To begin configuring, click on the Protected Folders link. Here you see a list of the folders that are protected. This protection only allows authorized applications to write to the folder. With this restriction in place, ransomware and other malicious files won't be able to save their changes to your data. Click the + sign to add a new data location. They don't even have to be local!
If you later want to remove a folder from protection, just click it and then the Remove button will appear for you to select.
Once you've chosen to protect a folder, you are immediately going to find that you can't save any files, nor can you applications save any personal configurations. Two things will happen: The application will pop up with a "file not found" message, which is its way of saying "I can't save this file," and Defender will show a notification telling you about the unauthorized change to your protected folder.
In the case above, I added OneDrive to my protected folders. Sure, OneDrive keeps previous versions of your files, but they are a pain to revert to should the whole lot of them get encrypted. Once I've protected that folder, I decided to save a new image from my snipping tool to it and got the above notification. This is my cue to whitelist SnippingTool.exe. To do this, click the "Allow an App" through the Controlled Folder Access link. It is located just under the link you used to protect the folder (see above). This is a whitelist for Controlled Folder Access and now you can see why you are going to have to do this for your users and plan this rollout carefully.
Click the + to add an application. I recommend using the notification to determine the location of the .exe. Once you've built your allowed list, you'll be ready to build such a list for Group Policy or Powershell to configure your users' computers and save them the pain that you just went through. My plan is to gather a standard set, push it out to a few people who will test it, and use their results to build department level whitelists. Each department in a business probably has apps that are specific to them that will need to be added to the whitelist.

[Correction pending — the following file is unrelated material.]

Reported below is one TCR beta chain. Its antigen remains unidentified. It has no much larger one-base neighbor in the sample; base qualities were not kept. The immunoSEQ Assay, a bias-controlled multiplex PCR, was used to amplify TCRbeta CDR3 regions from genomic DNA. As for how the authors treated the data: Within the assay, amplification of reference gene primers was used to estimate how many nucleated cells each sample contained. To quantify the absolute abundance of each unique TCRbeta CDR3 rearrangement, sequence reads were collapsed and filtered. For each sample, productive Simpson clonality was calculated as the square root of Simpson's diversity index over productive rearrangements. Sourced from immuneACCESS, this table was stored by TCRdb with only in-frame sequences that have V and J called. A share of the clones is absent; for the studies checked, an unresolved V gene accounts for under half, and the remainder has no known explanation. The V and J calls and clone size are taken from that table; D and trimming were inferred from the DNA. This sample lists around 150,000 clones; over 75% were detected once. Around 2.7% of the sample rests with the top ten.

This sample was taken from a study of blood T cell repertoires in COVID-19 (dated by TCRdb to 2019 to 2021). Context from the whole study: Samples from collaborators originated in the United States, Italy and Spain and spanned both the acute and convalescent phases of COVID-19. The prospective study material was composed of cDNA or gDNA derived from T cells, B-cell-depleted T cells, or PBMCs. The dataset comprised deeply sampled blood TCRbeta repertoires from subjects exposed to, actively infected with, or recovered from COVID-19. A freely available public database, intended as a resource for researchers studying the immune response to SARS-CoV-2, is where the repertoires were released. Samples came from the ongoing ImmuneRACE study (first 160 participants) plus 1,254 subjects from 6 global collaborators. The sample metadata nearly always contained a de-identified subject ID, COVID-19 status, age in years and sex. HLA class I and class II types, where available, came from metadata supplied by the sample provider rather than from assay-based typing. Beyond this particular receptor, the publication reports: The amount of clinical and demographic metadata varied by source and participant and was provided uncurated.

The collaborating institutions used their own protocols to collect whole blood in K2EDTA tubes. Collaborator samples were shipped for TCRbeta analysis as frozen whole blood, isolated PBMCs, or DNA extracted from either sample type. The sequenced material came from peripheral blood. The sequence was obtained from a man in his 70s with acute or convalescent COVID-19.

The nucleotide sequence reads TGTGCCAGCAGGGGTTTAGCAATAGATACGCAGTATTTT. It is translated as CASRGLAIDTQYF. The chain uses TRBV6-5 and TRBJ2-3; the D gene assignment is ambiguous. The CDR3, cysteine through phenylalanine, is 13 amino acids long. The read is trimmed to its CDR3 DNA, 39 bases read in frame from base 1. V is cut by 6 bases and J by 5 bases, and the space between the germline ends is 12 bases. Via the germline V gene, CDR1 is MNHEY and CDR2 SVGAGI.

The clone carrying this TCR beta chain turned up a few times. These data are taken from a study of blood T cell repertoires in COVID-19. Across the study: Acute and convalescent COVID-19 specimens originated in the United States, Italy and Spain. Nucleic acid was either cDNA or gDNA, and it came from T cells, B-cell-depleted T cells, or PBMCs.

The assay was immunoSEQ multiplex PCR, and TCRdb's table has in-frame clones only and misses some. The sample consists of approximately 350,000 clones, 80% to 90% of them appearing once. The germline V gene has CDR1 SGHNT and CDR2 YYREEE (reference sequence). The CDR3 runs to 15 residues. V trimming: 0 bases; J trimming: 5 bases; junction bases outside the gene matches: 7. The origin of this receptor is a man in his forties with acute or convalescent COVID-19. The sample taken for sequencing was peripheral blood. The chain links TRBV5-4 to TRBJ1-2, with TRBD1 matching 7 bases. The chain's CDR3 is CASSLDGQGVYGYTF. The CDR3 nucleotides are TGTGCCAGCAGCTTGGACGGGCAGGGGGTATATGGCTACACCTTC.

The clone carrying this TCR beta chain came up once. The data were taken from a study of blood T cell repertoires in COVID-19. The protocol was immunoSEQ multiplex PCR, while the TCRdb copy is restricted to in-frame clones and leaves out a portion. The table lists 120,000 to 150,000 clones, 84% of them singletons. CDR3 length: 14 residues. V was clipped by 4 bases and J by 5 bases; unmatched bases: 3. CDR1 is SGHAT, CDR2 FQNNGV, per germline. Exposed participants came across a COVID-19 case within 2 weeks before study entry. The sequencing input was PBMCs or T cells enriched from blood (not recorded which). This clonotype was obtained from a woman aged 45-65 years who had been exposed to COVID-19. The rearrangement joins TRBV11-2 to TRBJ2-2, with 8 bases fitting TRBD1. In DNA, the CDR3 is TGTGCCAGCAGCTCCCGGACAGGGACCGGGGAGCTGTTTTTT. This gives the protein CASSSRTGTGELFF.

Windows Defender: I need to make Windows Defender the primary anti-virus on the machine to prevent non-exe infections, like some new ransomware variants, from running. Defender uses Attack Surface Reduction to prevent scripts, email, and Office applications from running malicious code and it does it by comparing behaviors to Microsoft's worldwide graph of such information gathered from other users of these applications. Windows Defender also enables anti-phishing inbound network connection preventions, but again, it has to be the primary anti-virus on the machine to do it.
That brings me to a suggestion that will fly in the face of everything that we as IT have done to this point. I'm going to stop recommending third-party anti-virus. Windows Defender is set up to sit in the background and only do minimal protections should you have another product installed, so in order to get these great protections, Defender has to be the primary AV tool on your machine. Microsoft is finally taking the driver's seat and I've decided to recommend to my clients that we let them.
EMET: Finally, there's one more thing important to note. EMET is gone. In my practice, we used EMET to protect the computers that used accounting software and made payments. It was mostly to enhance Internet Explorer. However, Microsoft has now built those protections into Windows 10 and it calls those "Windows Defender Exploit Guard." You can read all about what this means on TechNet. The settings are lengthy and complex, but the important thing to note is that if you were already running EMET, when you update Windows 10, it's going to be removed. This is so there's no conflict between the new Exploit Guard and EMET. There is a process to follow to convert your EMET settings into Device Guard that you will have to follow. However, if you've been successful at moving your users over to Edge, then you're already going to be a long way there. In fact, if you can eliminate IE, then you will most likely not have any need to migrate your current settings.
Unknown to most people is that Microsoft is the largest security company in the world, but for too long they have kept this a secret for the enterprises to hold. With Windows 10, we are finally seeing excellent security tools and postures coming down to the "normal" Windows 10 user. This is very good news for small businesses that generally do not participate in Enterprise agreements. Microsoft is trying to change this with the new Microsoft 365 subscriptions, but it will take a lot of time for them to migrate their customers over to that model. Meanwhile, they've done an excellent job at bringing us a more secure platform to start with.